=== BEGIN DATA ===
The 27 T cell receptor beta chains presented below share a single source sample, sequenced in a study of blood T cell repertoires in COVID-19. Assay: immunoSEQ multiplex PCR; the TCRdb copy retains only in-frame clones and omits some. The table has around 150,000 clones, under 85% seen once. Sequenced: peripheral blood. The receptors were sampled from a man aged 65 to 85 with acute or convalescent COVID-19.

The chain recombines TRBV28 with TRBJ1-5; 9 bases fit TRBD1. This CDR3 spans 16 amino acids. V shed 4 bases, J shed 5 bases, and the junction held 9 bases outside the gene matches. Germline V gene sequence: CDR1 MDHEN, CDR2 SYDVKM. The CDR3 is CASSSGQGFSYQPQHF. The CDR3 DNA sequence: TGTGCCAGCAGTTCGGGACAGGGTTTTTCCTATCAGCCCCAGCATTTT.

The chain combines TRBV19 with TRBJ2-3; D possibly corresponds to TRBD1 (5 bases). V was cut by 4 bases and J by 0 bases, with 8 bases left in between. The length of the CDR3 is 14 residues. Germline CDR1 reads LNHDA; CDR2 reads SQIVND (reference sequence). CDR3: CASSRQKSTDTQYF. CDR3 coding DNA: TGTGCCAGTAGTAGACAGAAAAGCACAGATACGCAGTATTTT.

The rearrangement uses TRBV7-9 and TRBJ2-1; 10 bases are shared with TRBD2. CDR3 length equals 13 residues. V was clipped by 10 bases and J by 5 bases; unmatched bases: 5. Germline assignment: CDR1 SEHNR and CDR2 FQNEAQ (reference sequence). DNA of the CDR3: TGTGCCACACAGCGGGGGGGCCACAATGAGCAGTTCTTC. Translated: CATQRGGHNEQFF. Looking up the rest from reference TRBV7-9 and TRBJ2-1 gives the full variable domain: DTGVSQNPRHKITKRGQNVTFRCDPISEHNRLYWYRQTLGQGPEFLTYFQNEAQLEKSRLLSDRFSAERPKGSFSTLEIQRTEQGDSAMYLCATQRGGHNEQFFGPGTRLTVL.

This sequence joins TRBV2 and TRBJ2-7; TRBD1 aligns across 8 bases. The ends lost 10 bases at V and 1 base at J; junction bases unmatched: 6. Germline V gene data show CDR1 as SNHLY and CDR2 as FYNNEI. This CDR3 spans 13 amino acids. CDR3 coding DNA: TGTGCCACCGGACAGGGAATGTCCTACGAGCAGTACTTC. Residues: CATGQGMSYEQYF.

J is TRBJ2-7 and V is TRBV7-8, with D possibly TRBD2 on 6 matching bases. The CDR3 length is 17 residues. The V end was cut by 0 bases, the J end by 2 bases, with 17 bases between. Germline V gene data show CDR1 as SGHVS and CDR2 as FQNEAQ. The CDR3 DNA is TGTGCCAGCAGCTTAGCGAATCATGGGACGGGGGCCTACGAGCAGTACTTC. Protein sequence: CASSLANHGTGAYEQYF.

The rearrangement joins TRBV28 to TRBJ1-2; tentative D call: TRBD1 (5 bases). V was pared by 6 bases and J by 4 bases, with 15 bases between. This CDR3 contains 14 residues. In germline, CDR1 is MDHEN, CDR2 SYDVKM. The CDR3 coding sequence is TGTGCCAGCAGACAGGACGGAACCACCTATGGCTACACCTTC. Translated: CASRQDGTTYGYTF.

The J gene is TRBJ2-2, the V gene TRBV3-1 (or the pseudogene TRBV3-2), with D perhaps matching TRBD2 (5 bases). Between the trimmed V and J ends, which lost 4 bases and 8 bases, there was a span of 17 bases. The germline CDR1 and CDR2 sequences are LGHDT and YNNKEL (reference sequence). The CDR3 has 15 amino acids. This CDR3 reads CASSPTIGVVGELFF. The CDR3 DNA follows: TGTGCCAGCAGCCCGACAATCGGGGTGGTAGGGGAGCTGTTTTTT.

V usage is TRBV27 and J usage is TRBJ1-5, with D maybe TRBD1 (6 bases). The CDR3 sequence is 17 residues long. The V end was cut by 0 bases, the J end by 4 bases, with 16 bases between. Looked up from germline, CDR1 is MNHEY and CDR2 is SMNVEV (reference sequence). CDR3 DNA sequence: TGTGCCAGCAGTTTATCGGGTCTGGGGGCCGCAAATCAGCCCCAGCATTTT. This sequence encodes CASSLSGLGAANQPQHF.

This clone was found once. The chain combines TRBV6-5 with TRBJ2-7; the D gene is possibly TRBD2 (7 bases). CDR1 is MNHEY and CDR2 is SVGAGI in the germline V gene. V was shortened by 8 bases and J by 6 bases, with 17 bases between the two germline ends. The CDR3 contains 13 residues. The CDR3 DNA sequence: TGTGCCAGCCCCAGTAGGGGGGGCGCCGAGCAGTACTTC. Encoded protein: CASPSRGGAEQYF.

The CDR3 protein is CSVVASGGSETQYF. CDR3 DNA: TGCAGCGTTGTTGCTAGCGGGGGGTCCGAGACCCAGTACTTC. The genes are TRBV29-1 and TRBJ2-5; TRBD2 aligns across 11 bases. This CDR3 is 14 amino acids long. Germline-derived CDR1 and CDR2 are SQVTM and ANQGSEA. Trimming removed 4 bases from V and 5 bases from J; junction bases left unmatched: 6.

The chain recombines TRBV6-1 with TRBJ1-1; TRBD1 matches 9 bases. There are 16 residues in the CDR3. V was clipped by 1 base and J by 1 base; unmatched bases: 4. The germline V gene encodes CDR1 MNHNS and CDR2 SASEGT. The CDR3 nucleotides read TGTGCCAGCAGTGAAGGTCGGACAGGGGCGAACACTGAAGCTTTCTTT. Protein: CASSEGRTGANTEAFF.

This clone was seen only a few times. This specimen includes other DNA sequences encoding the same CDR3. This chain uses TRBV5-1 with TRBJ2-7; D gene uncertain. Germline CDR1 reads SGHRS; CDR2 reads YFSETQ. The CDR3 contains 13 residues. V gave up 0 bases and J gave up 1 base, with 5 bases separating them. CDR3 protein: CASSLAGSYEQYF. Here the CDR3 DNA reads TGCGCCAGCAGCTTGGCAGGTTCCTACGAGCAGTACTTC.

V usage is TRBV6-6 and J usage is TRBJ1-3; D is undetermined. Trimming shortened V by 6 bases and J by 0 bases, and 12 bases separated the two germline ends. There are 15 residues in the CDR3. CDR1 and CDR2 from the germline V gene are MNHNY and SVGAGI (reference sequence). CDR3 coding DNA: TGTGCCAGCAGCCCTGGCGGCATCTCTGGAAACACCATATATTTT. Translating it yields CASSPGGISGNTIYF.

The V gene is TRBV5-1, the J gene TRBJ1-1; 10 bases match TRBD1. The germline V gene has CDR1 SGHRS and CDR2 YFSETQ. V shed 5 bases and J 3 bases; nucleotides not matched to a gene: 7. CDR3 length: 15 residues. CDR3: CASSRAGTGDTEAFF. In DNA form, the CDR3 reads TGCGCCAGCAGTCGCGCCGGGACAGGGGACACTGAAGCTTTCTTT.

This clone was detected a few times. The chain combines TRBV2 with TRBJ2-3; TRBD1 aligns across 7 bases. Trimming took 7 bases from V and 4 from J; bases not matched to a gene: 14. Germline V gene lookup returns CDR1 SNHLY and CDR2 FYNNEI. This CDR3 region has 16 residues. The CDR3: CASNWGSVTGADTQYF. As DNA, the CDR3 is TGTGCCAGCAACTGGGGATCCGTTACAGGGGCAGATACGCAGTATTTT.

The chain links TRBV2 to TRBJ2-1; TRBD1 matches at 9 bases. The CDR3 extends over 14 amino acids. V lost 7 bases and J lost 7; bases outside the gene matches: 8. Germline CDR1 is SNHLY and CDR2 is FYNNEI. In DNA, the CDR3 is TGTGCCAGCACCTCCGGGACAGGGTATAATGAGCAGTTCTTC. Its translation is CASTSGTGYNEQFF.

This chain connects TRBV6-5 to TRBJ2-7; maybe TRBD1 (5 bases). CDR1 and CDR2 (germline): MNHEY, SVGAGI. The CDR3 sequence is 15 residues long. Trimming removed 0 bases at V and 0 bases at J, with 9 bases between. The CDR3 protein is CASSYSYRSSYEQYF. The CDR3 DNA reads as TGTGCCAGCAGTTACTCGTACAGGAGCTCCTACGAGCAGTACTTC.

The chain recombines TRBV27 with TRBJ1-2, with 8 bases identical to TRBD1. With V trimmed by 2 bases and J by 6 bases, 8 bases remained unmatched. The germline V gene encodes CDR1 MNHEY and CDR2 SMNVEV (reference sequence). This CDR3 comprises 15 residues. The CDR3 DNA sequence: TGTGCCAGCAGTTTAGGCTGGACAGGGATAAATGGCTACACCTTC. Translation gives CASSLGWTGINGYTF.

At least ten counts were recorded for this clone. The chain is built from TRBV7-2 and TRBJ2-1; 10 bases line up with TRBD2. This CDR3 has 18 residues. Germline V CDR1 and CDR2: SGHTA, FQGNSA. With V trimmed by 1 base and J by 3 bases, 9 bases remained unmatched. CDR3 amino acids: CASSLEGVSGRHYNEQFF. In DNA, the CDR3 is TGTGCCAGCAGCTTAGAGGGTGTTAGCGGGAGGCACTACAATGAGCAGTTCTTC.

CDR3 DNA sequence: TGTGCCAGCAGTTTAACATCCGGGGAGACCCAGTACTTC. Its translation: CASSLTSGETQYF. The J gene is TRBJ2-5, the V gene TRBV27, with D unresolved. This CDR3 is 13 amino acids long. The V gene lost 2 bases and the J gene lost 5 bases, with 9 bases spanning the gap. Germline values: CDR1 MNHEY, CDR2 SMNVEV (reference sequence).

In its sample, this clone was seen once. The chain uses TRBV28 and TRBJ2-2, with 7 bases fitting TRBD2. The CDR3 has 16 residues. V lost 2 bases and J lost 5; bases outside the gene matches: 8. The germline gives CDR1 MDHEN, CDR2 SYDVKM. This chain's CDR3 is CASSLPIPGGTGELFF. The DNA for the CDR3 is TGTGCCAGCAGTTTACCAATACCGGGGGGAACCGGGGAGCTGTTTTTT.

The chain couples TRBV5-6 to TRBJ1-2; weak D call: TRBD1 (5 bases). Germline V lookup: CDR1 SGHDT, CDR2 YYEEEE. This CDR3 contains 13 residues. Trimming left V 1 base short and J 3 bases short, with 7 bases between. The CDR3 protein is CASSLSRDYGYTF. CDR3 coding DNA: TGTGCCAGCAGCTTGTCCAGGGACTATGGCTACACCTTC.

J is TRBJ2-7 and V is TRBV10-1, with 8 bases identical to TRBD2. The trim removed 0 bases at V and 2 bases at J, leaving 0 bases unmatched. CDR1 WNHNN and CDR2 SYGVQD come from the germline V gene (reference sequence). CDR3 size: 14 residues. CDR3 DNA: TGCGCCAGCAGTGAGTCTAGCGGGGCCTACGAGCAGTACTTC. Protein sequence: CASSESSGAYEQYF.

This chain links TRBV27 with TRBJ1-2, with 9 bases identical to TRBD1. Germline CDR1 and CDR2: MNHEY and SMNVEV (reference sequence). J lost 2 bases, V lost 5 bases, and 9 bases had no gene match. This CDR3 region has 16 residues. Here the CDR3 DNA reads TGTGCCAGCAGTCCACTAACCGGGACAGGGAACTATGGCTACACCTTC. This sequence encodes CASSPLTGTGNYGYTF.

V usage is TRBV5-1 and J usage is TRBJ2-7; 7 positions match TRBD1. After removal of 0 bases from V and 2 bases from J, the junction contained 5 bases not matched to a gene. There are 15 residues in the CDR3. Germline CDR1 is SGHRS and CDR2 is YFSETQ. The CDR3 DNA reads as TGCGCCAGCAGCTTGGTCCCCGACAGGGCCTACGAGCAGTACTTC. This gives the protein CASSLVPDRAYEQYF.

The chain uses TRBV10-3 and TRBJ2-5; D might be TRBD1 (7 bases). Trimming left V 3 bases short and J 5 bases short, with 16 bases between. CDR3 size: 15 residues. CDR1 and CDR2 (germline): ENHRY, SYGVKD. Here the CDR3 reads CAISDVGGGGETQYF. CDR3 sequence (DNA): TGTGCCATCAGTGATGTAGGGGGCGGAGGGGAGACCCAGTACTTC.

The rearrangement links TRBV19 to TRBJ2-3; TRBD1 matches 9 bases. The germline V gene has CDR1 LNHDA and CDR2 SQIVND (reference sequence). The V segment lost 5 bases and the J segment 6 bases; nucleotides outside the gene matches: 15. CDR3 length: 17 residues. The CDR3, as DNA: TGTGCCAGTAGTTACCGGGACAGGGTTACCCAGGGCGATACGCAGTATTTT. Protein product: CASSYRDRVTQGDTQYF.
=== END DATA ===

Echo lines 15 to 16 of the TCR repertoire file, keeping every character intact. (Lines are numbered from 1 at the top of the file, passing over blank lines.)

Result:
The V gene is TRBV5-1, the J gene TRBJ1-1; 10 bases match TRBD1. The germline V gene has CDR1 SGHRS and CDR2 YFSETQ. V shed 5 bases and J 3 bases; nucleotides not matched to a gene: 7. CDR3 length: 15 residues. CDR3: CASSRAGTGDTEAFF. In DNA form, the CDR3 reads TGCGCCAGCAGTCGCGCCGGGACAGGGGACACTGAAGCTTTCTTT.

This clone was detected a few times. The chain combines TRBV2 with TRBJ2-3; TRBD1 aligns across 7 bases. Trimming took 7 bases from V and 4 from J; bases not matched to a gene: 14. Germline V gene lookup returns CDR1 SNHLY and CDR2 FYNNEI. This CDR3 region has 16 residues. The CDR3: CASNWGSVTGADTQYF. As DNA, the CDR3 is TGTGCCAGCAACTGGGGATCCGTTACAGGGGCAGATACGCAGTATTTT.